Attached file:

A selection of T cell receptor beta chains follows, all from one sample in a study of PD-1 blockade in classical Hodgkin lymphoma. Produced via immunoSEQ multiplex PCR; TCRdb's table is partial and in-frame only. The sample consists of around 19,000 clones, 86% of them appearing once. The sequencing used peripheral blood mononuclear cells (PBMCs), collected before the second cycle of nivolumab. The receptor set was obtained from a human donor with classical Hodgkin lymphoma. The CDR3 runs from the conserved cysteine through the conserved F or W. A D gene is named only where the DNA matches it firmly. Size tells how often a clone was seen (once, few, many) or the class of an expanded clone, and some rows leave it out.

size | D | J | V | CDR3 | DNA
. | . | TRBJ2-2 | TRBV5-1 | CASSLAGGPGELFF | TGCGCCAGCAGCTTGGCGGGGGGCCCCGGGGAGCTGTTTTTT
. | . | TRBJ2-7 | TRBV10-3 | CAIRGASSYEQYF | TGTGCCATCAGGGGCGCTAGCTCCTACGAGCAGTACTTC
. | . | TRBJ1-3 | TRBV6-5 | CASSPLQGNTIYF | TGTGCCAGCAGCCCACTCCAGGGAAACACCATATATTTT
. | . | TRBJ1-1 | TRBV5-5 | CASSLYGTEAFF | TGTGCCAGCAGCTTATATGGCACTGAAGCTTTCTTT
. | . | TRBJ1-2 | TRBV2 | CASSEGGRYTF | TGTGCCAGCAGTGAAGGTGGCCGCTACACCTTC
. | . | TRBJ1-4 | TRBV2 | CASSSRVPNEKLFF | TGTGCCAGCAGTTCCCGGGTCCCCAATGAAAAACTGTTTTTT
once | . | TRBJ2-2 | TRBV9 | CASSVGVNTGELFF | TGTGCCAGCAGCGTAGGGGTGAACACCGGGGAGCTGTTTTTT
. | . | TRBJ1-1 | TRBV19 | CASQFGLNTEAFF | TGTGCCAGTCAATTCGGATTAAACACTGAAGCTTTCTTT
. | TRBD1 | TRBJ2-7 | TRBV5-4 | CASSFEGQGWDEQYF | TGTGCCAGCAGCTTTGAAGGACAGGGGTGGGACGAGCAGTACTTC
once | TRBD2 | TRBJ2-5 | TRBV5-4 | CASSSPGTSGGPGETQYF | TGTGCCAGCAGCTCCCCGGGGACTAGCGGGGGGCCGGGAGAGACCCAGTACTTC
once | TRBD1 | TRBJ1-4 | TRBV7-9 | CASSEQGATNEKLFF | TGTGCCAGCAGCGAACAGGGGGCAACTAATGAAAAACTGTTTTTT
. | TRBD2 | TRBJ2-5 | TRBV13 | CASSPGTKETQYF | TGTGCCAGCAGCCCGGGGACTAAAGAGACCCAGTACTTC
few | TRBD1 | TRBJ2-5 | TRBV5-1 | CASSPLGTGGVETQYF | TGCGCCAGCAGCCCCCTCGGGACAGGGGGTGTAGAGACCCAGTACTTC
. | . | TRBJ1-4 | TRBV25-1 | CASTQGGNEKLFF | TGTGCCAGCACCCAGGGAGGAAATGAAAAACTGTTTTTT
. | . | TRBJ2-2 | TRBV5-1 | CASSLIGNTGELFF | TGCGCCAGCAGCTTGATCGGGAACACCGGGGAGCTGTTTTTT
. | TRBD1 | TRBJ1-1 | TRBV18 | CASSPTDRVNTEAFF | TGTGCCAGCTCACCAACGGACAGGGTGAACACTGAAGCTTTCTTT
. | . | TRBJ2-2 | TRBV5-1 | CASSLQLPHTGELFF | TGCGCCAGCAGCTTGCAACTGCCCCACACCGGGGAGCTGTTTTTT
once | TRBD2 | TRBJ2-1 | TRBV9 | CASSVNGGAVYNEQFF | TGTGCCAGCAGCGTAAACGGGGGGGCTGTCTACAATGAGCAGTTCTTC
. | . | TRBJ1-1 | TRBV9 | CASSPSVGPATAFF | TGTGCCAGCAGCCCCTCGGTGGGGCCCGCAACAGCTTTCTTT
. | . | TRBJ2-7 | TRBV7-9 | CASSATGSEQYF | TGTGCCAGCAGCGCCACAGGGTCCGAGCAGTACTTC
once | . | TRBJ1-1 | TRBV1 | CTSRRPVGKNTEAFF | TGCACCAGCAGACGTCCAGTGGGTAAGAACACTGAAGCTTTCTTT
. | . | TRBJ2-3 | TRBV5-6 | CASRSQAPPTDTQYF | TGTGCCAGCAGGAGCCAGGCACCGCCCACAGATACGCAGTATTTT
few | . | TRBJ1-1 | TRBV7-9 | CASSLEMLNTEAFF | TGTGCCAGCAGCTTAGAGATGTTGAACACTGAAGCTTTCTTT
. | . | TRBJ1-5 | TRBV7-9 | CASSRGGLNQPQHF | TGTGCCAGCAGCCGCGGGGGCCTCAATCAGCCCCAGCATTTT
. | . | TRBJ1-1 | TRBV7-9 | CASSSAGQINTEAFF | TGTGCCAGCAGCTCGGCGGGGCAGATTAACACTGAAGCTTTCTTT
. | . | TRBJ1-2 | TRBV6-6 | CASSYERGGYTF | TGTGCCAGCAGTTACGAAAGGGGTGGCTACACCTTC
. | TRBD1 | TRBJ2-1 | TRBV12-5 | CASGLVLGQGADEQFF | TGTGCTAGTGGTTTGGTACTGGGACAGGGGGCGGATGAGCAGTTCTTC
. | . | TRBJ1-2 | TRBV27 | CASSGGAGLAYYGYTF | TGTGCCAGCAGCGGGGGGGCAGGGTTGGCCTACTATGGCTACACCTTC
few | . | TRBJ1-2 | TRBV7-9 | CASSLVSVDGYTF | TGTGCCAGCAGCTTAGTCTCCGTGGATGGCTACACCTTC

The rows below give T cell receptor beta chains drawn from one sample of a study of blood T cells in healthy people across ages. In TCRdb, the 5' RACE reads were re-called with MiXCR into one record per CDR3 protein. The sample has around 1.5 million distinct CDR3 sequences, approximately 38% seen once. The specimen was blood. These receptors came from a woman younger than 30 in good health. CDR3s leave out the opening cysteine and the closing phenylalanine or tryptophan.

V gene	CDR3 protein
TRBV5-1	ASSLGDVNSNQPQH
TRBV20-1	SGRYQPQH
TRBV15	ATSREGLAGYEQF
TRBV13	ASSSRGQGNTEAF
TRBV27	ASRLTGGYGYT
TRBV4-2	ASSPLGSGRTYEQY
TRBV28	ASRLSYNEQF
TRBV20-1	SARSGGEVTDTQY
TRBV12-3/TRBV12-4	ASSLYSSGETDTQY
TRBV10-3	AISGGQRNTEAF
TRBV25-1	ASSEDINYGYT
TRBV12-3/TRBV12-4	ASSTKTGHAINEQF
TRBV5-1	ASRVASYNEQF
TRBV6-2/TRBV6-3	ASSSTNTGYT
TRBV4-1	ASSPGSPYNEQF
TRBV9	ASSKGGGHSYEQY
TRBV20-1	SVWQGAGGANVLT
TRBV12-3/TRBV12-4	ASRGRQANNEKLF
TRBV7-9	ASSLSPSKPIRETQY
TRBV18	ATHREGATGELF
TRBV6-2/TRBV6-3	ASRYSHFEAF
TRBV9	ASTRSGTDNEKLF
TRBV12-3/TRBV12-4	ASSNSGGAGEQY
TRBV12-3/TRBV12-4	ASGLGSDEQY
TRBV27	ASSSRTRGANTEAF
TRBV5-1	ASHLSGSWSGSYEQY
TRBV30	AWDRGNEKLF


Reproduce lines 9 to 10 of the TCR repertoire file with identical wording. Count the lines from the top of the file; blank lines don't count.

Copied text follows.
once | . | TRBJ2-2 | TRBV9 | CASSVGVNTGELFF | TGTGCCAGCAGCGTAGGGGTGAACACCGGGGAGCTGTTTTTT
. | . | TRBJ1-1 | TRBV19 | CASQFGLNTEAFF | TGTGCCAGTCAATTCGGATTAAACACTGAAGCTTTCTTT